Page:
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Director: Don Siegel
Starring: Kevin McCarthy, Dana Wynter, Larry Gates, King Donovan, Carolyn Jones
“Look, you fools, you’re in danger! Can’t you see?! They’re after you! They’re after all of us! Our wives, our children, everyone! They’re here already! You’re next!”
Paranoia was nothing new in American horror by the mid-fifties. The Cold War and it’s by-products of McCarthyism and the very real threat of atomic war had instilled a heightened sense of fear and suspicion in the general public, which naturally spilled over into entertainment.
Aliens, mind-control, nuclear-fuelled behemoths…the new decade had brought in new standards of horror, nightmare visions that had replaced the traditional monsters of the old world.
In 1956 though, a film would appear that would set a new bar for paranoid cinema, a film that’s influence would be felt for decades to come. A film so intense and oppressive in it’s unsettling message that the studio felt that they had to crowbar in a much more optimistic finale.
You can tell they don’t belong though, just like the new inhabitants of Santa Mira can tell who doesn’t belong there.
This is how the world ends…
Santa Mira, California. Dr. Miles Bennell (Kevin McCarthy) comes home from a trip to find multiple patients with the same complaint: what seems like a strange psychosis where they believe their loved ones seem to have been replaced by impostors.
Soon, Bennell, his ex-girlfriend Becky (Dana Wynter) and his friend Jack (King Donovan) realise that there is noting wrong with the patients and that their fears are in fact true as an alien species are replacing the townsfolk one by one.
Growing their duplicates in their plant-like pods, the aliens don’t just plan to take over the sleepy town of Santa Mira. This is just the beginning of an invasion of the entire planet…
Right from the off, Invasion Of The Body Snatchers is a masterclass in tension. The studio-enforced bookends, while being completely unnecessary and damaging to the nihilistic and bleak tone do have the benefit of ratcheting up the feeling of dread by letting us see the effect that the pod people have already had on our hero.
Taking that aside though, Don Siegel drip-feeds us the horror slowly from there on in, letting the audience uncover the alien agenda alongside Bennell. It’s immediately apparent that things aren’t right, but when we meet a replaced person, he smartly doesn’t have them acting any differently. The fact we know they’re not right is all that’s needed to make them sublimely creepy. There’s nothing that scary about a copy that acts like an alien, but a malevolent alien impersonating someone so well only their close family could tell the difference? Now that’s disturbing.
There’s so many elements at play here set out to subconsciously remind us that the world we know and think we are still in is changing around us, from the low-angled and wonky shots in the greenhouse to the subtle changes in supposedly dead people happening without anyone around them realising.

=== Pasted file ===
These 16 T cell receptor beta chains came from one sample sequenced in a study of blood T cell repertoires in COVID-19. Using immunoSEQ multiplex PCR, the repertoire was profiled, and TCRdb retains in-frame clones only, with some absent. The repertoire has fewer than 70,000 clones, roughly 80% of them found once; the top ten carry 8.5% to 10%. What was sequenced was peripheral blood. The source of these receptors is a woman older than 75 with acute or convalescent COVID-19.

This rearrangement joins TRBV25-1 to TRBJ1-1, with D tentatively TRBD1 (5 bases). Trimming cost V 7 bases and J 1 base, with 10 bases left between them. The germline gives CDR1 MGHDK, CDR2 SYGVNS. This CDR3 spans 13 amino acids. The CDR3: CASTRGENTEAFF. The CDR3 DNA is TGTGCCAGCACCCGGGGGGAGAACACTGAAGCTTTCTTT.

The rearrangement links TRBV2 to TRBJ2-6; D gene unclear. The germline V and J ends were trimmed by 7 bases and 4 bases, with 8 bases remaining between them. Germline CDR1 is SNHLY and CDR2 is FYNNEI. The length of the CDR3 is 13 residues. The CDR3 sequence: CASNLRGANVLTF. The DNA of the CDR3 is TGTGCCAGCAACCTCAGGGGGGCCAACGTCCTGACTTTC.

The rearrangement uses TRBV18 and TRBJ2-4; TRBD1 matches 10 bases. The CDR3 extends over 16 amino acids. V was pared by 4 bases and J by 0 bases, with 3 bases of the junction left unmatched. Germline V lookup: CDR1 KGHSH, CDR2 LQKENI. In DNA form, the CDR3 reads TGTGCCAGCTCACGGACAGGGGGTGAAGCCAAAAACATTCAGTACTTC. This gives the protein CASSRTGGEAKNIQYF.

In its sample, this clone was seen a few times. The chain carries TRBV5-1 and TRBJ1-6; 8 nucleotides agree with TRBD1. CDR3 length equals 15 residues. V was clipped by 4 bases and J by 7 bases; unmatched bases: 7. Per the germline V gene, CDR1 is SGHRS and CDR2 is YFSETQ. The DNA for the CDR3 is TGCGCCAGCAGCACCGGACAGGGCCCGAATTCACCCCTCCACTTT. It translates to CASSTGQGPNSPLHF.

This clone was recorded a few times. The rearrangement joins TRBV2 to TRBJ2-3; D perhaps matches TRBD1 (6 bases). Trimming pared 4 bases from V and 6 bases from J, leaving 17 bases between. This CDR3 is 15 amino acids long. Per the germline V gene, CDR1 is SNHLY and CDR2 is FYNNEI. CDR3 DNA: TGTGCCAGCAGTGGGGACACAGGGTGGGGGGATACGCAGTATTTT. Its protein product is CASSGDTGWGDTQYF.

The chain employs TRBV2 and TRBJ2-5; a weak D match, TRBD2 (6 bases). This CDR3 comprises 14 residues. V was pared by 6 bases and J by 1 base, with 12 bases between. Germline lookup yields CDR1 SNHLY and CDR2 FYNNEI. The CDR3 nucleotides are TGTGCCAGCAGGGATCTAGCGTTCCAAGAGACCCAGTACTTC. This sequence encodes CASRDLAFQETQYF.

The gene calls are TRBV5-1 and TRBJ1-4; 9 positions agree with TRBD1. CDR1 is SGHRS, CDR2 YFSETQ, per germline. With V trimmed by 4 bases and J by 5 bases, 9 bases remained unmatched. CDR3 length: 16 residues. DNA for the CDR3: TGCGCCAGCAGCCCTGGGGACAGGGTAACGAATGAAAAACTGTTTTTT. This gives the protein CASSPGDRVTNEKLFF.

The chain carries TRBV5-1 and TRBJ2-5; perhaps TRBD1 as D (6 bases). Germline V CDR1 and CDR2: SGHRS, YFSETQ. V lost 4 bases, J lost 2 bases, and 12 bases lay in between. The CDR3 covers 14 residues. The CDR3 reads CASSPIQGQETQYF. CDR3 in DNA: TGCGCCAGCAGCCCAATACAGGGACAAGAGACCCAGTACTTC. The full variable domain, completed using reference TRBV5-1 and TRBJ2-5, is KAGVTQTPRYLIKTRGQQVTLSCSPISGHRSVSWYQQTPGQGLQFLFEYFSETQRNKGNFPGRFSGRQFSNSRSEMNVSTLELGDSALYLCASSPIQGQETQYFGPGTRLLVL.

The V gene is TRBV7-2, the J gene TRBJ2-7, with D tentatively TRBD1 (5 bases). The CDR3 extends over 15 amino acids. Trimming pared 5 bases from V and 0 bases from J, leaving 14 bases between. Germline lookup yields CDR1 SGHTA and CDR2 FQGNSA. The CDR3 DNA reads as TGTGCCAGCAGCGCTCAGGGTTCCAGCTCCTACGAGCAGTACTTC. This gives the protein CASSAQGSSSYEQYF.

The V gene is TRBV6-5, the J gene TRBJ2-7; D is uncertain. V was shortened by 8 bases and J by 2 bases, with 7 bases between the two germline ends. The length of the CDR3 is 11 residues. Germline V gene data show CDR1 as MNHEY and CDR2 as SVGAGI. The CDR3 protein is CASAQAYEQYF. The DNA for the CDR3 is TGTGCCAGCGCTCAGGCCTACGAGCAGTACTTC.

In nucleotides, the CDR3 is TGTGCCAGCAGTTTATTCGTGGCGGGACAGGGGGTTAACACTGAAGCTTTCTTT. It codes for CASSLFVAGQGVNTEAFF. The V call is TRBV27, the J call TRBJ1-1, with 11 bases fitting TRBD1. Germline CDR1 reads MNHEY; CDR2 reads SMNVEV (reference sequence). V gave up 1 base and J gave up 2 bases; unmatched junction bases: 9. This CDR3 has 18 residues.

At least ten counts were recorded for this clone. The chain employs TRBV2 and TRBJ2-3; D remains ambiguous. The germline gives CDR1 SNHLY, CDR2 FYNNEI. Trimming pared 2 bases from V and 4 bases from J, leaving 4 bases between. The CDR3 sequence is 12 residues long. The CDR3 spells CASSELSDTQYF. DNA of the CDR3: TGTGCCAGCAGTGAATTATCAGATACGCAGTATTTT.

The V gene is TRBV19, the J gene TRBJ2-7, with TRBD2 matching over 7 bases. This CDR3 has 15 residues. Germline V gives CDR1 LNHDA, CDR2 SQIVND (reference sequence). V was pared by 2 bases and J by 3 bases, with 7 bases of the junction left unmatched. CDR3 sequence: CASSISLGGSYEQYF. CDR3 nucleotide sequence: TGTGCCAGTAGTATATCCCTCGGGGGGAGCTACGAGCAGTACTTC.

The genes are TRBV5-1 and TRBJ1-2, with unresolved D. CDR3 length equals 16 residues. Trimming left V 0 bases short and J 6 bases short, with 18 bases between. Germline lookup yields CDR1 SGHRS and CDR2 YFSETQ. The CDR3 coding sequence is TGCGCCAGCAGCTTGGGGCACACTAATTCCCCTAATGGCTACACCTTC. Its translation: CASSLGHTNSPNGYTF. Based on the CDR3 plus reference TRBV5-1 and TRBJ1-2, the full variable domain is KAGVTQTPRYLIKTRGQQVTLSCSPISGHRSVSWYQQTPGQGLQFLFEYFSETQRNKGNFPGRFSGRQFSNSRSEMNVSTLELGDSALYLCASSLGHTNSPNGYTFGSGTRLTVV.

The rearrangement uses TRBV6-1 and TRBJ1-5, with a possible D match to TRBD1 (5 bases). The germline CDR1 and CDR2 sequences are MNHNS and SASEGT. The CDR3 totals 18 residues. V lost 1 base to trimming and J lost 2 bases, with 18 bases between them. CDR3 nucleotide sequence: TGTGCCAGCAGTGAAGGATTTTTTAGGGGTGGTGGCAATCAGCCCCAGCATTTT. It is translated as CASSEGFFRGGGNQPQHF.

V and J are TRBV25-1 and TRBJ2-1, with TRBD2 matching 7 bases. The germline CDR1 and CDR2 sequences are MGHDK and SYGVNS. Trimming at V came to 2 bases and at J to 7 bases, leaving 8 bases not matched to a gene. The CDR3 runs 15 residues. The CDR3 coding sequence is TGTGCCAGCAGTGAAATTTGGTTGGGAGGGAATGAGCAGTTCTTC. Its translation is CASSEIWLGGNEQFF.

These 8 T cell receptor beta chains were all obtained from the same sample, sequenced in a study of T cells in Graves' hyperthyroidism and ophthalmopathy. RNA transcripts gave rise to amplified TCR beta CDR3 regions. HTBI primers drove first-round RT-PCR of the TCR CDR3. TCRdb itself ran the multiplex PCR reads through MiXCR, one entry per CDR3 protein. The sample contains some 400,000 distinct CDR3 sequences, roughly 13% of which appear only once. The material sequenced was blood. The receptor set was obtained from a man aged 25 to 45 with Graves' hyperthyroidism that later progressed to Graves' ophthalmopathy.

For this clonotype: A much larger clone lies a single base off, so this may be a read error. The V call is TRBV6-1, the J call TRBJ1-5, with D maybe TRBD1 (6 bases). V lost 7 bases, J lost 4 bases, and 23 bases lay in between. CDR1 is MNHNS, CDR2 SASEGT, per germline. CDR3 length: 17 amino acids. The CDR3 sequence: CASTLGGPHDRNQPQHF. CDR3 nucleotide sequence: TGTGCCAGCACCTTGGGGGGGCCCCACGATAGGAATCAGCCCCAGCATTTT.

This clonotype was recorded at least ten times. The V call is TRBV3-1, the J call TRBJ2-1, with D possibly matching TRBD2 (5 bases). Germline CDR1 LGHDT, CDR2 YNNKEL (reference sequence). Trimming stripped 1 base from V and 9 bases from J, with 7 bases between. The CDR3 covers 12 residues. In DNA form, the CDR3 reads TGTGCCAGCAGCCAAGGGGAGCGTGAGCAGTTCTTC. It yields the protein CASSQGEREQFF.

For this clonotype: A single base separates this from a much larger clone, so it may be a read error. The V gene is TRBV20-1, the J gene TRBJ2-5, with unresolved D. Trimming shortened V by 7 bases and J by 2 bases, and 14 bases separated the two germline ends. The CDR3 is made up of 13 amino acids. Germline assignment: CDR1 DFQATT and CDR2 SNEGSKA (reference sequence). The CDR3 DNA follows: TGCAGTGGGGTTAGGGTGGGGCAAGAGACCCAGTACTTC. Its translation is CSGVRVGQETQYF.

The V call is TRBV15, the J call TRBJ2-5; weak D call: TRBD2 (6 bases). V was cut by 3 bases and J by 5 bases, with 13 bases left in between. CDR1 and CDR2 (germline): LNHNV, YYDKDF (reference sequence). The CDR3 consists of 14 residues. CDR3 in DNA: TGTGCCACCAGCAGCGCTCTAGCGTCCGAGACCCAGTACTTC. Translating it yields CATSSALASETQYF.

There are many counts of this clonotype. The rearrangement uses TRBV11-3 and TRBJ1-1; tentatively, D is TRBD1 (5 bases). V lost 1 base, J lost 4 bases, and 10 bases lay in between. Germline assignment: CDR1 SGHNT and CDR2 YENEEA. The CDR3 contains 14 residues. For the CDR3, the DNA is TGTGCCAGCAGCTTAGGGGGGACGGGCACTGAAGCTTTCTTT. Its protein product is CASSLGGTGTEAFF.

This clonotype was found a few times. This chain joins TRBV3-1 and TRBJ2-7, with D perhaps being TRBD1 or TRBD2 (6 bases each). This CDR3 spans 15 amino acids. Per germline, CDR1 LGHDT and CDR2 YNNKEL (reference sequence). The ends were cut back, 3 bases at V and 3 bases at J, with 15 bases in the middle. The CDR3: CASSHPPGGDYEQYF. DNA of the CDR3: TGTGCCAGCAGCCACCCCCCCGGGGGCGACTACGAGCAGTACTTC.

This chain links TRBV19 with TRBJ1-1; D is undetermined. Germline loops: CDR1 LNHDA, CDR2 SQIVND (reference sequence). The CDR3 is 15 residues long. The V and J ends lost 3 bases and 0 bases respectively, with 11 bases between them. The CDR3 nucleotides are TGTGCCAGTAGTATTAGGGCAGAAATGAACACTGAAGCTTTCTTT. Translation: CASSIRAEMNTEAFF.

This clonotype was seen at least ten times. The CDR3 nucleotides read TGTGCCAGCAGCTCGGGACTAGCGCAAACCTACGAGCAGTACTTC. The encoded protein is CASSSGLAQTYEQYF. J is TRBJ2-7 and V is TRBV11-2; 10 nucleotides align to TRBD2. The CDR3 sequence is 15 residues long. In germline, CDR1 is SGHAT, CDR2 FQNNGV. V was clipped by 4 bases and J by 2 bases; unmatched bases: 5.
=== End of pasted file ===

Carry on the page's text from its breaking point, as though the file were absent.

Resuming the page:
Nature and reality are being twisted and subverted, friends and family are becoming foes and even the safest and most secure places are now hostile and unwelcoming.
It’s here where the brilliance of Invasion Of The Bodysnatchers really shines.
Depending on your viewpoint, it works as a damning indictment on fears of communism and infiltration or McCarthyism and the fear of impending totalitarianism. Both work perfectly and while original novel author Jack Finney claimed to have no dog in the hunt, Siegel had been known to come down in favour of the latter, but not to an extent that he was preaching. It’s in there, but if you want it to be something else, why that’s in there too.
As the former lovers and eventual fugitives, McCarthy and Wynter do a great job of making us care what happens to them. Initially their chemistry is sparky and playful, feeling very much like a pair who know each other intimately but had lives away from both each other and the camera. When the horror slowly starts to unfold though, it’s that connection that keeps them together and holds our interest in seeing them survive.
There’s plenty of horror films that you don’t get massively engaged with the protagonists and it’s no big deal, but it’s hard to imagine this working quite so well without the feelings of genuine anxiety and upset that their predicament engenders in the viewer. It’s marvellous stuff.
The finale as intended is one of the great moments in horror cinema. Hell, it’s one of the great moments in cinema in general. A strong, capable and intelligent man, reduced to psychosis by lack of sleep and mental trauma, trying frantically to warn us all of the impending apocalypse, but doomed to be ignored. Humanity, staring destruction in the face and being too busy with our own lives to take notice. It’s brutal, but brilliantly represented at the same time.
The tacked-on ending? Well, not so much. But what has come before has been so intense and felt so hopeless that even the mobilisation of the cavalry feels like it night be too little too late, regardless of the how it’s left.
Invasion Of The Bodysnatchers is the pinnacle of Cold War paranoia cinema, telling the beginning of a huge story in the smallest of small-town America. If it can happen there, it can happen anywhere…
The Writer of this piece was: Jules Boyle
Jules tweets from @Captain_Howdy